Discussion in 'Firewood, Heating and Wood Burning Equipment' started by spike60, Nov 19, 2014.
That's how I like 'em.
I also prefer 36, anything shorter is a shin whacker
Felling ax lengths were standarized at 36 inches back when the average logger was 5 foot 2 inches tall. If you are taller you might like a longer haft. I make most of mine 6 inches longer. I know I hit harder and I think more accurately with the longer hafts. The accuracy is most likely because of muscle memory from decades of using longer hafted tools.
I don't recall seeing this before: a 17 inch Fiskars splitting hatchet 'X11'. I have seen the 14 inch hatchet 'X7', and this one is on the current web page: http://www2.fiskars.com/Gardening-and-Yard-Care/Products/Axes-and-Striking-Tools, so maybe I missed it? Maybe it is new? For kindling?
I found no use for for the X7 personally - I just choked up on the handle of my Fiskars chopping axe. But I guess that there are places where these would work well.
What was also interesting was that these were at The Home Depot, in the tool aisle with the framing hammers, but I did not see any of the Fiskars axes or splitting mauls in the garden area.
I had some version small hatchet but it poofed away with the saws and other stuff, I don't remember which Fiskars number model. I liked it as a hatchet, but..they have no provision for a belt loop scabbard/holster, and looks like the same carrying handle thing. Which is OK, but I don't want to hand carry a hatchet around. One at the side on your belt is OK, but, if I am carrying something in my hands going camping it needs to be more substantial, a full size axe, rifle, fishing pole, etc. The one in the pic certainly is the same head shape as the splitting axes. So ya, kindling, campfire pieces, etc.
It is a pain in the arse to find those at Home Depot! Could be a first siting of a new product on that Fiskars, good work.
Well, Zog, it was next to 2 sizes of the Estwing, solid steel, camping/hunting axe, which come with leather sheaths included.
Hey Philbert, what metro Walmart has the bigger Fiskars? I did a search and it said none within 50 miles of Minneapolis. If you try to order online it doesn't allow free ship to store because its fulfilled from a third party.
@SteveSS have you tested that futuristic looking maul yet!? I'm still waiting to hear about it.
Damn they were some short dudes. Just saw Willow again last night for the 25th time, epic movie. I wonder what size handle those pecks would prefer?
They had them in both places at HD here. More of them in garden area.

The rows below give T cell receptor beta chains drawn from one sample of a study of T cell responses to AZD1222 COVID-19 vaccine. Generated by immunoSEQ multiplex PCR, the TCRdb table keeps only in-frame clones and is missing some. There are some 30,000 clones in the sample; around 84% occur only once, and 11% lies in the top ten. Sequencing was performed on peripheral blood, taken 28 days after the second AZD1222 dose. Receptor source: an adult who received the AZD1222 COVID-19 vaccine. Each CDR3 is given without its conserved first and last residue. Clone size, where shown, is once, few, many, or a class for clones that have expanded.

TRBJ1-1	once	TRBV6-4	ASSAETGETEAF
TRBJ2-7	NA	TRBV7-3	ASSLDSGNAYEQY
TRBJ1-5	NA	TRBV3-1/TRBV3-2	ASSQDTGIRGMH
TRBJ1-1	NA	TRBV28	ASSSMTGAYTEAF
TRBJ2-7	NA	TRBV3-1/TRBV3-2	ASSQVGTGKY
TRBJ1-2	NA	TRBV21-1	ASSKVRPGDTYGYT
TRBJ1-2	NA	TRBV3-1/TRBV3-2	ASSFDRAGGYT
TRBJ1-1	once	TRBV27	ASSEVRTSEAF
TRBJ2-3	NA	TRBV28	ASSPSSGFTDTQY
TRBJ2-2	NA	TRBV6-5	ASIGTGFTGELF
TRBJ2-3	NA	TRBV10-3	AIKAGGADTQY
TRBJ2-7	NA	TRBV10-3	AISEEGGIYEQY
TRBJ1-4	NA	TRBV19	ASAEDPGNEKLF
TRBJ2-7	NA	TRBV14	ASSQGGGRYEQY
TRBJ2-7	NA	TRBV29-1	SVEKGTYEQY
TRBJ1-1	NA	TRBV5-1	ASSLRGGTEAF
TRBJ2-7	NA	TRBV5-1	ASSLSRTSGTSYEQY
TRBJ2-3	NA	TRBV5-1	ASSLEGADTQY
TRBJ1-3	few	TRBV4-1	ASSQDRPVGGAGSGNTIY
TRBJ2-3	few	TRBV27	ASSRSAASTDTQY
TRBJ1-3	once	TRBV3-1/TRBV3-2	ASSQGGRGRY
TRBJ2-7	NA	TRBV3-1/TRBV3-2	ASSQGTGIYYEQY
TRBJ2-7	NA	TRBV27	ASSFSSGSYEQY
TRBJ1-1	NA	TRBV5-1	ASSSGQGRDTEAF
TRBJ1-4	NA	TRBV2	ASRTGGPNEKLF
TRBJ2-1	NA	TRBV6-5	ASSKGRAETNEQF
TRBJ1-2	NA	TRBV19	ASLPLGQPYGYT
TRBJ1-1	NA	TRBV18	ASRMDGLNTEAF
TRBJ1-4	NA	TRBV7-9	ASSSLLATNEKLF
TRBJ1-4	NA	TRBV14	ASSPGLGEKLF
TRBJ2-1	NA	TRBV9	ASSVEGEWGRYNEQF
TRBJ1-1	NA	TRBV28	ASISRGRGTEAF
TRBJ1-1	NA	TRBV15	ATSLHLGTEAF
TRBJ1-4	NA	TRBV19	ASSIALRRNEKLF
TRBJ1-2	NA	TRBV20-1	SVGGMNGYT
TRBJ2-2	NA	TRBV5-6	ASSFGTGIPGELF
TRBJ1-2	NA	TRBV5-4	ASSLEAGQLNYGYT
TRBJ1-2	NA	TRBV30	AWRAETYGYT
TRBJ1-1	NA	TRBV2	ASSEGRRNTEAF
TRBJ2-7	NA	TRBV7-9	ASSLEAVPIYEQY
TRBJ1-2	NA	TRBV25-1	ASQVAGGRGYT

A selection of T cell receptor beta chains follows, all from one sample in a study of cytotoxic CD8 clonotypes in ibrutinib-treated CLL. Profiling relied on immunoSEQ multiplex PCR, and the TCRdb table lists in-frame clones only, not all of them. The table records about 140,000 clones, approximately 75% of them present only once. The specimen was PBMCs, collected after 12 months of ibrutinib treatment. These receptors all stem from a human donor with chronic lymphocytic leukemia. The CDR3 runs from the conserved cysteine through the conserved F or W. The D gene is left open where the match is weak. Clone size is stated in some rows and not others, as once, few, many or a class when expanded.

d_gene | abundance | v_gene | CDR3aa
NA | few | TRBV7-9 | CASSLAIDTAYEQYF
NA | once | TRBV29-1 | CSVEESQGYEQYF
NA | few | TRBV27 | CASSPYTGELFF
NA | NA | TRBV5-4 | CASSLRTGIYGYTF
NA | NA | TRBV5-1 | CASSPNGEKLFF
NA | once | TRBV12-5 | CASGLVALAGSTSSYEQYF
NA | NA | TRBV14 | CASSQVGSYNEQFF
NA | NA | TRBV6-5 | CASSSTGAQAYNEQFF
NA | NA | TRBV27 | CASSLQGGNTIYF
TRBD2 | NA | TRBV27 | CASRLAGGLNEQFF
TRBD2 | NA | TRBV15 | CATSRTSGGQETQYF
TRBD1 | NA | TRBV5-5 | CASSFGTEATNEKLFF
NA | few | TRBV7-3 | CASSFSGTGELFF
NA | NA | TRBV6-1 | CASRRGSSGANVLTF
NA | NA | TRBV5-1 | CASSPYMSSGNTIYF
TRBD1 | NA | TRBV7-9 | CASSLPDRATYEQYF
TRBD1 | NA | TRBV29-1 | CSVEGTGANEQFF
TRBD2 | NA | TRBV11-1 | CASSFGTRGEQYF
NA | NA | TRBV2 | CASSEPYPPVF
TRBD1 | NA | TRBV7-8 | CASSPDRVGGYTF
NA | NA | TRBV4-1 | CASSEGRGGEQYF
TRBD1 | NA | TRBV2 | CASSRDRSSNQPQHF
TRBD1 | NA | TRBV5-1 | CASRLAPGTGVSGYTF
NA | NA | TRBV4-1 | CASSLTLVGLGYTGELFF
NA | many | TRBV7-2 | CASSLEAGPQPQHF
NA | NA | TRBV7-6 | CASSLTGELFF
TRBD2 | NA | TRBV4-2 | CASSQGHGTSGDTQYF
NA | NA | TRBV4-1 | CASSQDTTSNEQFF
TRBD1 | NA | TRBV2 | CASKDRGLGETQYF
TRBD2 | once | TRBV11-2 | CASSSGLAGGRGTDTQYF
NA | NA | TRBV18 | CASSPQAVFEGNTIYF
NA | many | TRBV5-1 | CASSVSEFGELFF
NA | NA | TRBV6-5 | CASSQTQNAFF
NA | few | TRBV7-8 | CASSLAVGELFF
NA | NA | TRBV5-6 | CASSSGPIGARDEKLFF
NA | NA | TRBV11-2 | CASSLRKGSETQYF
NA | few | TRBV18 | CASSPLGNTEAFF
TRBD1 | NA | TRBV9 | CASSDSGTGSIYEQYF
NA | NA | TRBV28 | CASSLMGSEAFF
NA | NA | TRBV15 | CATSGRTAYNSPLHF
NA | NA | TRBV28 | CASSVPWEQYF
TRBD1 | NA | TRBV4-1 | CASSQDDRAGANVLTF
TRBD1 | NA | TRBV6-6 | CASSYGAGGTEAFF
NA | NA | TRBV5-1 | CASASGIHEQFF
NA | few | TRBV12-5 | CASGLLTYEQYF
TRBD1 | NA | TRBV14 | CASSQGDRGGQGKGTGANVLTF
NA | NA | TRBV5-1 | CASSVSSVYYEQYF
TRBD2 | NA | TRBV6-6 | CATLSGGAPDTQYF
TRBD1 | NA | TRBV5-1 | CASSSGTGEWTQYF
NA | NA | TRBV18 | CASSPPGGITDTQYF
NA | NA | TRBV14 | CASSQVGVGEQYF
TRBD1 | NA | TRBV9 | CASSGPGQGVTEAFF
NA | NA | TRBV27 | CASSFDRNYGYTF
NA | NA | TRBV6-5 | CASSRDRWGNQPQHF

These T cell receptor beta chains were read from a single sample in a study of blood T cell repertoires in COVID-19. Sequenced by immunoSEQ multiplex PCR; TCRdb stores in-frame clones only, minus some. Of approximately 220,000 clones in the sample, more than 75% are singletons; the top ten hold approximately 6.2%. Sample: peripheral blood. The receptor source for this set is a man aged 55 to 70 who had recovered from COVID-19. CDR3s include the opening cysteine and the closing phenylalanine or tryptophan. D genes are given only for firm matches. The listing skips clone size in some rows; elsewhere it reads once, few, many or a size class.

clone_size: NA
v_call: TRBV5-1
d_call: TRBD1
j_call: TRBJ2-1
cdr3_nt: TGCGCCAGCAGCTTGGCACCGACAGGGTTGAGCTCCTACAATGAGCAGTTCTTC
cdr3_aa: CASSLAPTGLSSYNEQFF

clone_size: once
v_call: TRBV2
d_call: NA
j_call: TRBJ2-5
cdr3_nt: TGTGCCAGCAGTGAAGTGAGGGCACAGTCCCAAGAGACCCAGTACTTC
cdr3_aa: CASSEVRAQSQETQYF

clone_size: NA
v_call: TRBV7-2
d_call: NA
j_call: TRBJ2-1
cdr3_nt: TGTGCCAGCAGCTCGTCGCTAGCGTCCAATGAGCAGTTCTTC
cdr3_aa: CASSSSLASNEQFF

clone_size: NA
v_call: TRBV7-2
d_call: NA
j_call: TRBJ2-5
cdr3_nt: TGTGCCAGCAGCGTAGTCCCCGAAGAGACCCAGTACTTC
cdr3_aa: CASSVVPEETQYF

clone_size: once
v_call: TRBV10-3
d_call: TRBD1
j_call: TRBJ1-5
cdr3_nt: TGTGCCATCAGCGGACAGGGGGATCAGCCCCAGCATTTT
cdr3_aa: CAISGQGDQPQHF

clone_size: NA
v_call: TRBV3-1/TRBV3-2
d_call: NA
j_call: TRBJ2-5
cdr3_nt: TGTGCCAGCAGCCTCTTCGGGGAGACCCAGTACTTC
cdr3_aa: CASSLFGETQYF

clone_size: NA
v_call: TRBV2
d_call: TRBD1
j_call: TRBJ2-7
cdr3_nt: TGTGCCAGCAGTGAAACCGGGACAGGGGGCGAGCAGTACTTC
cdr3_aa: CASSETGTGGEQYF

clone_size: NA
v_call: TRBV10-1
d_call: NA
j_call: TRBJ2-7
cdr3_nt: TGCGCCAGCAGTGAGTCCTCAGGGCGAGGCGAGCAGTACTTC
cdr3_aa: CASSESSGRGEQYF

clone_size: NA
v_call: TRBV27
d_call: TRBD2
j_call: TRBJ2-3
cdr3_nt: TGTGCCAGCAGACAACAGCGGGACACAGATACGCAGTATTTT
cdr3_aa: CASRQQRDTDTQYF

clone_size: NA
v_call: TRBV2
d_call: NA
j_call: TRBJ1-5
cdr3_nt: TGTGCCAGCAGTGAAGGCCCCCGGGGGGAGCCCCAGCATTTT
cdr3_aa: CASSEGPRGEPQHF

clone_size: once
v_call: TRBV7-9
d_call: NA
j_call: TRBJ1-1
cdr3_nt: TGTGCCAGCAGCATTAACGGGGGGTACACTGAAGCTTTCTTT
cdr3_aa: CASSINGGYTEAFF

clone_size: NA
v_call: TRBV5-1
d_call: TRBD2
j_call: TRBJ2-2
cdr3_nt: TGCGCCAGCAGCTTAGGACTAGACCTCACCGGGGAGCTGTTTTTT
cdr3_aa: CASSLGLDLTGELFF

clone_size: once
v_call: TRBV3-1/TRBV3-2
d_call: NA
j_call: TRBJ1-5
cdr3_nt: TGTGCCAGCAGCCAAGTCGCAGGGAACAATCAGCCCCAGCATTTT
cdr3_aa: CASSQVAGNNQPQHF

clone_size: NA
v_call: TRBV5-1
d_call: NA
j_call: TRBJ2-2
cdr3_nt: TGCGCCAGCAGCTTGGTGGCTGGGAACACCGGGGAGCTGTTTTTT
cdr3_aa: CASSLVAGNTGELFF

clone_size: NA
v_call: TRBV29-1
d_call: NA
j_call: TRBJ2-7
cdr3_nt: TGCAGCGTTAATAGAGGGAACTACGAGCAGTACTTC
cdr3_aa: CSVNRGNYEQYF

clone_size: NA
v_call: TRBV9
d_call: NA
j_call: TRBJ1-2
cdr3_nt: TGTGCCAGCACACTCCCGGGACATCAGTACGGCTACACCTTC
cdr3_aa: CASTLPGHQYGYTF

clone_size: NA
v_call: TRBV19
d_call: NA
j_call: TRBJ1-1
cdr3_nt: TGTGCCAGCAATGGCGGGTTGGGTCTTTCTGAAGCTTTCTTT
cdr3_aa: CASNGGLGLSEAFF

I should be able to get after it this weekend on some white oak rounds I have stashed out in the woods.
I have seen them at Midway, but have not been there for a long time.
#3.5 "Forged China" head
36" USA hickory stick, Do-It-Best hardware brand
I had some good luck sharpening this with a bastard file and "The Puck," a sharpening puck made by a company called Lansky. I really like the puck so far. I did not use honing oil as recommened, but it would likely help the puck from gumming up. It does remove China steel, so, so far, so good.
The head was fat and blunt to start, but it sticks in wood now. I tried to model after some vintage heads I have, thinking that the old timers may have known what they were doing.
Should make a decent all-arounder or a camp axe. Who cares if this thing chops rocks or worse?
The wood dead and alive is pepper wood.
I have an experiment underway to tighten the head on my maul. Water is the old stand by for me, but water always dries up (you know that, right?). Internet axe snobs favor boiled linseed oil. I wanted a cheaper alternative, so I said lets try motor oil.
The final slurry was the little bit of oil in the bottoms of two "empty" quarts, some Homelite 2-cycle mix and some old Power Punch. The latter two came in a mystery box at a junk sale, so I never used them.
The first 24 hours show that the wood has pulled oil up to about the edge of the head. This is a good sign and I hope the wood swells over the next day.
Update: The handle has drawn up oil to jut above the other side of the head. Not enough swelling to tighten it all the way, but atleast the wood is pulling some of it. I'll keep it soaking for a few more days.
A couple of people have told me to 'go soak my head'. Never thought of motor oil . . .
I hope that with oil it won't dry out and will help to preserve the wood. Water wicks up pretty quick, I have used a puddle in a creek to soak a handle in the field while I was running the saw.
Ok, the handle is tight. I think the results benefitted when I tilted the bucket to make the oil deeper and it caught some heat from the sun also. It had been cloudy since I started the soak.
Keep soaking! Why not, maybe it will last better if soaked a couple more days.
that's what i'am thinking
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